Mike’s hand built cochlear implant processor

10 10 2011

For the Geeks among us, it’s possible to build your own speech processor and save about $7,000 on buying a Harmony. A PSP body processor headpiece and cable plug into the connector at the left edge of the gold board.

Yes, there is no battery for it. It must be plugged into a wall power socket.

Yes, it must have a USB cable going to a computer.

Yes, it’s big (5 x 9 x 1 inches).

Yes, you have to write your own stim software, similar to HiRes or F120.

Yes, you need to write your own fitting software, similar to Soundwave.

This processor allows me to experiment with future stim strategies so that we may all hear better with our Advanced Bionics implants.

Mike

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6 responses

10 10 2011
Sam Spritzer

Does it come with a wife switch?

10 10 2011
Я.

This is tickling my geek buds.

Sam, it’s possible to tie-in the wife switch between the power supply & wall socket. Toss in a little alternator/regulator and you can choose at which voltage the wife switch works. A microphone to gauge pitch of voice would help set the voltage too, higher or lower. 😛

10 10 2011
Howard Samuels

I think I saw a kit for this at Radio Shack! Seriously, Mike, this is big-time impressive. I’ve got to see that thing one day soon.

11 10 2011
Dan Schwartz, Editor, The Hearing Blog

Mike reverse engineering his CI processor was the easy part… Or would have been easy if it was a Cochlear or MedEl implant wired in his head back in 2006. The reason why it’s difficult is the same reason it takes 1.5-2 seconds to boot up, or re-establish lock: The speech processor downloads massive, custom built data lookup tables into the memory in the implant itself, using about 25% of the current memory capacity (with plenty of room to go).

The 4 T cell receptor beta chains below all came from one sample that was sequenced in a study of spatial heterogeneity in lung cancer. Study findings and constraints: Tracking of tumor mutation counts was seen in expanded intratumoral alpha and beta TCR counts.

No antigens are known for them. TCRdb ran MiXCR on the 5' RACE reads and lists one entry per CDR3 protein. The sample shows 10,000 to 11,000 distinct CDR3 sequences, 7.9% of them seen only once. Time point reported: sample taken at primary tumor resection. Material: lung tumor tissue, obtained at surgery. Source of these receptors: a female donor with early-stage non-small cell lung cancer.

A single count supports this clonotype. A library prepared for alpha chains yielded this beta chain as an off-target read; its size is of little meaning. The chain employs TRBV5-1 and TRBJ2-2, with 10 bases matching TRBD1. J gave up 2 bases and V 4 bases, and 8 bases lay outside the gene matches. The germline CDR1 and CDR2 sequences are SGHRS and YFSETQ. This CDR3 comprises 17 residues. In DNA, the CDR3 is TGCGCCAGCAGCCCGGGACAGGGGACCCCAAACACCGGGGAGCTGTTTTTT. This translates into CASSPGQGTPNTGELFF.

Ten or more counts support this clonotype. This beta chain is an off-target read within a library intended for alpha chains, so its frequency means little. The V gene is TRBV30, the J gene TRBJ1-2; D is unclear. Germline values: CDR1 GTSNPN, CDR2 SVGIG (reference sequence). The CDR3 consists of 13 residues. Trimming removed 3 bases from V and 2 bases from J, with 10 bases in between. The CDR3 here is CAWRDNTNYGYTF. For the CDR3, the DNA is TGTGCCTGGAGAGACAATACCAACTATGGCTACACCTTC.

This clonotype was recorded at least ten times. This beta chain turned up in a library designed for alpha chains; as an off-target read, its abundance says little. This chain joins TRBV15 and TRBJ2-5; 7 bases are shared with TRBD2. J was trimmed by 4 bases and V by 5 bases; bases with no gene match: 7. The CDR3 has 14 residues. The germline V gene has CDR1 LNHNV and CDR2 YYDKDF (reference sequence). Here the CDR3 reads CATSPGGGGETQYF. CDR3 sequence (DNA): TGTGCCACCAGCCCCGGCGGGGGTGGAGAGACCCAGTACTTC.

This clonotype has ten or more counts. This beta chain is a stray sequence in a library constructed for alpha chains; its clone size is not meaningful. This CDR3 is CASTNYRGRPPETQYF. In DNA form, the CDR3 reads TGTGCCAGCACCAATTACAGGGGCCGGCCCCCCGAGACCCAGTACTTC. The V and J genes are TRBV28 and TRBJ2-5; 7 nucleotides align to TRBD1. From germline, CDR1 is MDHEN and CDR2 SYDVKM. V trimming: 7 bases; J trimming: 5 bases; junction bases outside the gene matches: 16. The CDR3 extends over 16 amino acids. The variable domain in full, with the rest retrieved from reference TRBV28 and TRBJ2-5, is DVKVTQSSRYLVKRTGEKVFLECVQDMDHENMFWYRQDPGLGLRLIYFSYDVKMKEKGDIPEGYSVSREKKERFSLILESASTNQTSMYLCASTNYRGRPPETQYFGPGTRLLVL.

It took Mike over six months in his home workshop to sniff the signals from his headpiece, analyze them, and break the code. Once he accomplished this Herculean feat, he then set out to write his own stim, recognizing the DSP artifacts he was hearing and then writing new code to eliminate them.

In my own 30+ years as an EE, including as a co-op at RCA, I’ve worked with some damn good ones — One of my bosses at RCA invented the VCR — and I can unequivocably say Mike Marzalek is one of the sharpest EE’s I’ve ever met. That he holds 11 US patents from his work at HP & Agilent speaks volumes of his career… Capped off with his Really Good Engineering after he retired in 2006.

Deafness fucked with the wrong guy when it bit Mike: He bit back… And HARD

Dan Schwartz,
Editor, The Hearing Blog
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12 10 2011
Sammarcko

Yes Mike is awesome. I anticipate some great breakthroughs from him eventually. Go Mike!

29 12 2011
adrian

And if he hadn’t had to reverse-engineer the system, all that time and genius could have been making direct progress instead of correcting the manufacturer’s lack of documentation.

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